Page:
- Englund M, Roos EM, Lohmander LS. Impact of type of meniscal tear on radiographic and symptomatic knee osteoarthritis: a sixteen-year followup of meniscectomy with matched controls. Arthritis Rheum. 2003;48:2178–87.View ArticlePubMedGoogle Scholar
- Brooks R. EuroQol: the current state of play. Health Policy. 1996;37:53–72.View ArticlePubMedGoogle Scholar
- Dolan P. Modeling valuations for EuroQol health states. Med Care. 1997;35:1095–108.View ArticlePubMedGoogle Scholar
- Burstrom K, Sun S, Gerdtham UG, Henriksson M, Johannesson M, Levin LA, et al. Swedish experience-based value sets for EQ-5D health states. Qual Life Res. 2014;23:431–42.View ArticlePubMedGoogle Scholar
- Roos EM, Roos HP, Lohmander LS, Ekdahl C, Beynnon BD. Knee Injury and Osteoarthritis Outcome Score (KOOS)--development of a self-administered outcome measure. J Orthop Sports Phys Ther. 1998;28:88–96.View ArticlePubMedGoogle Scholar
- Roos EM, Roos HP, Ekdahl C, Lohmander LS. Knee injury and Osteoarthritis Outcome Score (KOOS)--validation of a Swedish version. Scand J Med Sci Sports. 1998;8:439–48.View ArticlePubMedGoogle Scholar
- Little RJ, Vartivarian S. On weighting the rates in non-response weights. Stat Med. 2003;22:1589–99.View ArticlePubMedGoogle Scholar
- Hernandez Alava M, Wailoo AJ, Ara R. Tails from the peak district: adjusted limited dependent variable mixture models of EQ-5D questionnaire health state utility values. Value Health. 2012;15:550–61.View ArticlePubMedGoogle Scholar
- Basu A, Manca A. Regression estimators for generic health-related quality of life and quality-adjusted life years. Med Decis Making. 2012;32:56–69.View ArticlePubMedGoogle Scholar
- Pullenayegum EM, Tarride JE, Xie F, Goeree R, Gerstein HC, O’Reilly D. Analysis of health utility data when some subjects attain the upper bound of 1: are Tobit and CLAD models appropriate? Value Health. 2010;13:487–94.View ArticlePubMedGoogle Scholar
- Royston P, Sauerbrei W. Multivariable Model-Building: A pragmatic approach to regression analysis based on fractional polynomials for modelling continuous variables. UK: Wiley; 2008.View ArticleGoogle Scholar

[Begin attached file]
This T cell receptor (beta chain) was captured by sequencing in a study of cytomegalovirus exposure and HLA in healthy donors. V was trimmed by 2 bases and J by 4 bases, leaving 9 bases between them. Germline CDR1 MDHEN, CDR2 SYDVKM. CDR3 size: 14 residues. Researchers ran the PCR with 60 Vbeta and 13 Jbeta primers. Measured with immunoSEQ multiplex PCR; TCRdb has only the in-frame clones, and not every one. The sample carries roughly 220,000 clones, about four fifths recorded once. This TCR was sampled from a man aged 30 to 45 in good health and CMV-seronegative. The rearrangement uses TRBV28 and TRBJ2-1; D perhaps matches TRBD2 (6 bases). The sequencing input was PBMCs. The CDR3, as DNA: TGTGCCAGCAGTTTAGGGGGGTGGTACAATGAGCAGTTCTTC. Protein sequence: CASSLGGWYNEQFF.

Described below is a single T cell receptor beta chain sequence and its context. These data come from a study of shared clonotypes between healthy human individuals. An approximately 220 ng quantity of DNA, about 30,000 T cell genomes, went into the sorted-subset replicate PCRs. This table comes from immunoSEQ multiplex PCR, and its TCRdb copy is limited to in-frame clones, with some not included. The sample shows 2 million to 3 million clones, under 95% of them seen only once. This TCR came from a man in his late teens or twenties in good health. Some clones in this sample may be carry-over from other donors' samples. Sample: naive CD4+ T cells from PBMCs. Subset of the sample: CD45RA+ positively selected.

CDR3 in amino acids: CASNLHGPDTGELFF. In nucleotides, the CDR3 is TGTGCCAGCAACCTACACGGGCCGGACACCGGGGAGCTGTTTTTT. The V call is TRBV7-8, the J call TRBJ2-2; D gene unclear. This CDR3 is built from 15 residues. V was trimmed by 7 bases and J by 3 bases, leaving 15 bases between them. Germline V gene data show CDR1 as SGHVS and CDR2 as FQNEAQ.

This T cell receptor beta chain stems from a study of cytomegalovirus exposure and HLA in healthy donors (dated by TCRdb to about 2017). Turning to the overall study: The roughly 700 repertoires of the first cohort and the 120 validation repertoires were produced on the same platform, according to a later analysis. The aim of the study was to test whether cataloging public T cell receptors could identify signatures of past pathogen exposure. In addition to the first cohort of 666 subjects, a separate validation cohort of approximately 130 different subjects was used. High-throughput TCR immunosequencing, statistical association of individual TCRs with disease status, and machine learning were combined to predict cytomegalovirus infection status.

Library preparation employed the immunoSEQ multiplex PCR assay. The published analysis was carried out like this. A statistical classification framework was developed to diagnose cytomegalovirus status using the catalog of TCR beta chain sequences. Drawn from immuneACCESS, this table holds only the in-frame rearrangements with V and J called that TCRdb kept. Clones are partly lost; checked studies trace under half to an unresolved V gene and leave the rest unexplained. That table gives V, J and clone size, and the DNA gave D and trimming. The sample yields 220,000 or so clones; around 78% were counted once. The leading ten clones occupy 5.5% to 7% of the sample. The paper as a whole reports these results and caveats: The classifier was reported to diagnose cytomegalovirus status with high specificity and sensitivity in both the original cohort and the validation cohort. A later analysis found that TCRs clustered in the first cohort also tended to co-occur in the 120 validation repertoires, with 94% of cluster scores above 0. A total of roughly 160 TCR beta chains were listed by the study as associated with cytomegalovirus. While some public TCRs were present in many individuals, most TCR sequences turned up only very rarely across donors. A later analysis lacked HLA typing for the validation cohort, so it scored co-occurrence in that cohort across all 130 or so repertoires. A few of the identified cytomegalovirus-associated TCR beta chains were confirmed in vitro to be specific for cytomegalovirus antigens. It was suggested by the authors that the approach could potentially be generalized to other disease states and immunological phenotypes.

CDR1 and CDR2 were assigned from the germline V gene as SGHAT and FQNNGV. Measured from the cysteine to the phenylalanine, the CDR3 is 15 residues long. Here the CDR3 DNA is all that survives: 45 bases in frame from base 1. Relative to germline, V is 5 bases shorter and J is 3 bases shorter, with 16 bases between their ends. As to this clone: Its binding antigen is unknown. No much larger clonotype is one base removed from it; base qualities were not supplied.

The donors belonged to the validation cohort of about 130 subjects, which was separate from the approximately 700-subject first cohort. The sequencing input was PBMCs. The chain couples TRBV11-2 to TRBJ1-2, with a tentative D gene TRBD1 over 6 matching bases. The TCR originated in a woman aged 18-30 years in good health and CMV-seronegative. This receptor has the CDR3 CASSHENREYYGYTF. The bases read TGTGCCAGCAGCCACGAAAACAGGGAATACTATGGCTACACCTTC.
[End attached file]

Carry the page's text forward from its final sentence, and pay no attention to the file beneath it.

- Xie F, Li SC, Luo N, Lo NN, Yeo SJ, Yang KY, et al. Comparison of the EuroQol and short form 6D in Singapore multiethnic Asian knee osteoarthritis patients scheduled for total knee replacement. Arthritis Rheum. 2007;57:1043–9.View ArticlePubMedGoogle Scholar
- Turner AP, Barlow JH, Heathcote-Elliott C. Long term health impact of playing professional football in the United Kingdom. Br J Sports Med. 2000;34:332–6.View ArticlePubMedPubMed CentralGoogle Scholar
- Krupic F, Garellick G, Gordon M, Karrholm J. Different patient-reported outcomes in immigrants and patients born in Sweden: 18,791 patients with 1 year follow-up in the Swedish Hip Arthroplasty Registry. Acta Orthop. 2014;85:221–8.View ArticlePubMedPubMed CentralGoogle Scholar
- Brazier J, Roberts J, Tsuchiya A, Busschbach J. A comparison of the EQ-5D and SF-6D across seven patient groups. Health Econ. 2004;13:873–84.View ArticlePubMedGoogle Scholar
- Gordon M, Greene M, Frumento P, Rolfson O, Garellick G, Stark A. Age- and health-related quality of life after total hip replacement: decreasing gains in patients above 70 years of age. Acta Orthop. 2014;85:244–9.View ArticlePubMedPubMed CentralGoogle Scholar
- Ageberg E, Forssblad M, Herbertsson P, Roos EM. Sex differences in patient-reported outcomes after anterior cruciate ligament reconstruction: data from the Swedish knee ligament register. Am J Sports Med. 2010;38:1334–42.View ArticlePubMedGoogle Scholar